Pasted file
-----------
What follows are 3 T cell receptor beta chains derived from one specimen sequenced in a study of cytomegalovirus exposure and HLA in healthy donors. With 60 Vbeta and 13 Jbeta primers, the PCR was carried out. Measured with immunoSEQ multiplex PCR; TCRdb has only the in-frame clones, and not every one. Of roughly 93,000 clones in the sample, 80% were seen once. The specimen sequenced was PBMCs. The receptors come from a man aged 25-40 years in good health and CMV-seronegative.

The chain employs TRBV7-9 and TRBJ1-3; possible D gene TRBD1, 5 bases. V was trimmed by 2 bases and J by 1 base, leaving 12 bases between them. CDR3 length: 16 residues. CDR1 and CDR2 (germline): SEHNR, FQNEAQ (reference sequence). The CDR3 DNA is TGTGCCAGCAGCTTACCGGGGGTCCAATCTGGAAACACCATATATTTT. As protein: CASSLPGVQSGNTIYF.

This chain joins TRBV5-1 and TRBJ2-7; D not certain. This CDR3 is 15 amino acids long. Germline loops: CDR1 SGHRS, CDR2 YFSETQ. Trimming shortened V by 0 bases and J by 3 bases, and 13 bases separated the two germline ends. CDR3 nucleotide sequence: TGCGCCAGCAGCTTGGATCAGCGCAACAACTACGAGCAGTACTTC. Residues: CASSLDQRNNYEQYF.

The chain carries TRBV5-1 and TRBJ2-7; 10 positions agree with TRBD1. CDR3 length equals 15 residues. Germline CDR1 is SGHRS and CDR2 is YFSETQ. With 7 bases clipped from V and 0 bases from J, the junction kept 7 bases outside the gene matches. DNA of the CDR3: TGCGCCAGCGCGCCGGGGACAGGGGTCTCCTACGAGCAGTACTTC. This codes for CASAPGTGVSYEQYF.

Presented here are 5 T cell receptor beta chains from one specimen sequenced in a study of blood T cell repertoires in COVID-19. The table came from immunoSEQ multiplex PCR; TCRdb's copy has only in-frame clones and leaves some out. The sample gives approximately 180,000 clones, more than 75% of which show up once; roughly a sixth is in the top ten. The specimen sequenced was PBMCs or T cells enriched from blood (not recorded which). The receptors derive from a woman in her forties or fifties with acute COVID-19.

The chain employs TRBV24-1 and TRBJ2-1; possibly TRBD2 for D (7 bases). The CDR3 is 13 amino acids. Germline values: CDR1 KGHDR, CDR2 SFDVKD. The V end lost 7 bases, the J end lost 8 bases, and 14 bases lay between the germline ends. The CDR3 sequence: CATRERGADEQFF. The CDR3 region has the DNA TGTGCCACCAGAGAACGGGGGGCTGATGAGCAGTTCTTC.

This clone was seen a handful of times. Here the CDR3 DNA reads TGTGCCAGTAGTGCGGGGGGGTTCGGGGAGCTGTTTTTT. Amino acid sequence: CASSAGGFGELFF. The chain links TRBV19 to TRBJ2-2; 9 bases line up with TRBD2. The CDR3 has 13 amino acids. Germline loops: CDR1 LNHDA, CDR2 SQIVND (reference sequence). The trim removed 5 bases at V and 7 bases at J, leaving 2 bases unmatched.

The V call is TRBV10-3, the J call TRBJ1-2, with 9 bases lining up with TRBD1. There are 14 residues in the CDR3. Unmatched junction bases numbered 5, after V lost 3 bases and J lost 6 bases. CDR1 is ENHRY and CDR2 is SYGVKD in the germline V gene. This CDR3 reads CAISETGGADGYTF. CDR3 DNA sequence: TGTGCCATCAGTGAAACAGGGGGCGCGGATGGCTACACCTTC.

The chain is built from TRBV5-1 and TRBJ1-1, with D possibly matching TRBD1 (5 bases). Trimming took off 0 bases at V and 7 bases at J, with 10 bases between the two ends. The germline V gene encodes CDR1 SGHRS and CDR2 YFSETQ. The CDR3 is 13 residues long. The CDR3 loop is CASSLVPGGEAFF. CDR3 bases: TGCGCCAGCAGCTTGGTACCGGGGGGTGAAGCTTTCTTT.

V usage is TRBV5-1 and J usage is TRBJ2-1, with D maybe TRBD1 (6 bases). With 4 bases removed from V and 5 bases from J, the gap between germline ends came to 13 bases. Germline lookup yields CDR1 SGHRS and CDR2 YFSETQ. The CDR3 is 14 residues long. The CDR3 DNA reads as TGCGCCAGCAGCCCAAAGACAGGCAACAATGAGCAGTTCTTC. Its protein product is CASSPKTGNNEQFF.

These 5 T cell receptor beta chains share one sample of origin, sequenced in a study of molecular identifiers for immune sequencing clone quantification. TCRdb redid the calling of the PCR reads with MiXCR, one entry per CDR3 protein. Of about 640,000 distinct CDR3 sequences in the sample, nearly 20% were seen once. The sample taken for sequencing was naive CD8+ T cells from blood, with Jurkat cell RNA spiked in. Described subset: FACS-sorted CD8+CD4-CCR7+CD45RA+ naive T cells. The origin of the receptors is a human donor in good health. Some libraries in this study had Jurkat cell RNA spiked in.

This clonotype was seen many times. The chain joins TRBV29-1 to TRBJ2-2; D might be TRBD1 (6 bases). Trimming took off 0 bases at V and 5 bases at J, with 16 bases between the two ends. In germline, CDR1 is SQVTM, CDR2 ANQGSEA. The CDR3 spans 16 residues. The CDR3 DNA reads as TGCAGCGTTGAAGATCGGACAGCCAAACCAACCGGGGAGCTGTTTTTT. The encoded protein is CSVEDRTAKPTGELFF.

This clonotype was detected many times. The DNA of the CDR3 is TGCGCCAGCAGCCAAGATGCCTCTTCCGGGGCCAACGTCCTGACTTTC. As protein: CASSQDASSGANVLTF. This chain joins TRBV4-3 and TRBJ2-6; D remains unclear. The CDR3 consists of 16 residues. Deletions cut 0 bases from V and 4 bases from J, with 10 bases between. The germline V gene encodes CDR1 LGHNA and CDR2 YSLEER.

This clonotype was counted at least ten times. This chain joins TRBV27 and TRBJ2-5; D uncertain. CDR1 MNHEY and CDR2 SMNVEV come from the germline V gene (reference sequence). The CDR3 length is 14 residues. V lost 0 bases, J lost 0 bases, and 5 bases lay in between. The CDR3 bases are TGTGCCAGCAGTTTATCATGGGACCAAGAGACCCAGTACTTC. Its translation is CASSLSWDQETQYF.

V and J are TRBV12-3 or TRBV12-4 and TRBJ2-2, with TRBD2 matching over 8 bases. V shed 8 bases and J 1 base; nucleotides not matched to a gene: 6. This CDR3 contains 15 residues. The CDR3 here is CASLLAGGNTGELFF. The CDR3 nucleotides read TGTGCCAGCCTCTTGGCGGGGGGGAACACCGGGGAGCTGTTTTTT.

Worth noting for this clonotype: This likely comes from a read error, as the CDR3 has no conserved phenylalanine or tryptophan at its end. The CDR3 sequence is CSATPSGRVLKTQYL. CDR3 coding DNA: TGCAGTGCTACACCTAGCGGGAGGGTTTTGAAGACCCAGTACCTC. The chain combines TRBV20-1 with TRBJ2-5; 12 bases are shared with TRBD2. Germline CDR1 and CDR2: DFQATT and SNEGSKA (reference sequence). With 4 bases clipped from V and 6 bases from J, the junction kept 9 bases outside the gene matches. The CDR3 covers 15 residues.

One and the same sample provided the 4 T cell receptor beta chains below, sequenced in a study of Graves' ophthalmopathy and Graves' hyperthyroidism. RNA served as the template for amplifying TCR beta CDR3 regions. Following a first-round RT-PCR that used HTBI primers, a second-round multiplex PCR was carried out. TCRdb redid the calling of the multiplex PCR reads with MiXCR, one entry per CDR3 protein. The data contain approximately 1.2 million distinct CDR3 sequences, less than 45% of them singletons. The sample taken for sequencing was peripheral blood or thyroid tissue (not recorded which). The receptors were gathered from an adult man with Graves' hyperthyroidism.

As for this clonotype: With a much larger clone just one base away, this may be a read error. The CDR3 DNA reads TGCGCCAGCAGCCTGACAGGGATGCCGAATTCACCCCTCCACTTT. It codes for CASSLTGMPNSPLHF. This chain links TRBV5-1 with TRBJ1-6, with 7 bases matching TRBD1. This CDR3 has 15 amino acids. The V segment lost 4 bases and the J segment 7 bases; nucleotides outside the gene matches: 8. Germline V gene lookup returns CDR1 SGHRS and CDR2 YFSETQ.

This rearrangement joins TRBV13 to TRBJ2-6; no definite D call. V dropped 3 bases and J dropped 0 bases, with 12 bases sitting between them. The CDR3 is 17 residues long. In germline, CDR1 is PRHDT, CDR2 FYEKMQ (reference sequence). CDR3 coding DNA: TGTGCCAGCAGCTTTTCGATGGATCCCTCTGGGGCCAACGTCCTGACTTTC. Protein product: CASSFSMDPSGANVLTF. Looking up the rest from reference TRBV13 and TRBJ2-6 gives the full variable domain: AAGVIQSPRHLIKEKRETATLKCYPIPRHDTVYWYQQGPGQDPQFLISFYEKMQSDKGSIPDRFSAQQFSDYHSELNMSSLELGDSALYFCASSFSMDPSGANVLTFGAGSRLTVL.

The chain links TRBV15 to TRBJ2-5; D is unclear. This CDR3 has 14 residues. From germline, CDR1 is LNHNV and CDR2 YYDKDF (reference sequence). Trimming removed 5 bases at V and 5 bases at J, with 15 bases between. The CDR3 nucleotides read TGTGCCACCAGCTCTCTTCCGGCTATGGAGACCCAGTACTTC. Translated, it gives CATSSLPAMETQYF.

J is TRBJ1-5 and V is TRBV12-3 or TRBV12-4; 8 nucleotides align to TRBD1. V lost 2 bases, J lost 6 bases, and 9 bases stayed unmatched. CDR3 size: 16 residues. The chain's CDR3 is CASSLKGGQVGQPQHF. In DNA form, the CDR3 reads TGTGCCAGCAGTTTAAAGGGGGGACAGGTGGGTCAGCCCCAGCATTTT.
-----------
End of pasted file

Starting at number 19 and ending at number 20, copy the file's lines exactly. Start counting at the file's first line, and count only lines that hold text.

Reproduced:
This rearrangement joins TRBV13 to TRBJ2-6; no definite D call. V dropped 3 bases and J dropped 0 bases, with 12 bases sitting between them. The CDR3 is 17 residues long. In germline, CDR1 is PRHDT, CDR2 FYEKMQ (reference sequence). CDR3 coding DNA: TGTGCCAGCAGCTTTTCGATGGATCCCTCTGGGGCCAACGTCCTGACTTTC. Protein product: CASSFSMDPSGANVLTF. Looking up the rest from reference TRBV13 and TRBJ2-6 gives the full variable domain: AAGVIQSPRHLIKEKRETATLKCYPIPRHDTVYWYQQGPGQDPQFLISFYEKMQSDKGSIPDRFSAQQFSDYHSELNMSSLELGDSALYFCASSFSMDPSGANVLTFGAGSRLTVL.

The chain links TRBV15 to TRBJ2-5; D is unclear. This CDR3 has 14 residues. From germline, CDR1 is LNHNV and CDR2 YYDKDF (reference sequence). Trimming removed 5 bases at V and 5 bases at J, with 15 bases between. The CDR3 nucleotides read TGTGCCACCAGCTCTCTTCCGGCTATGGAGACCCAGTACTTC. Translated, it gives CATSSLPAMETQYF.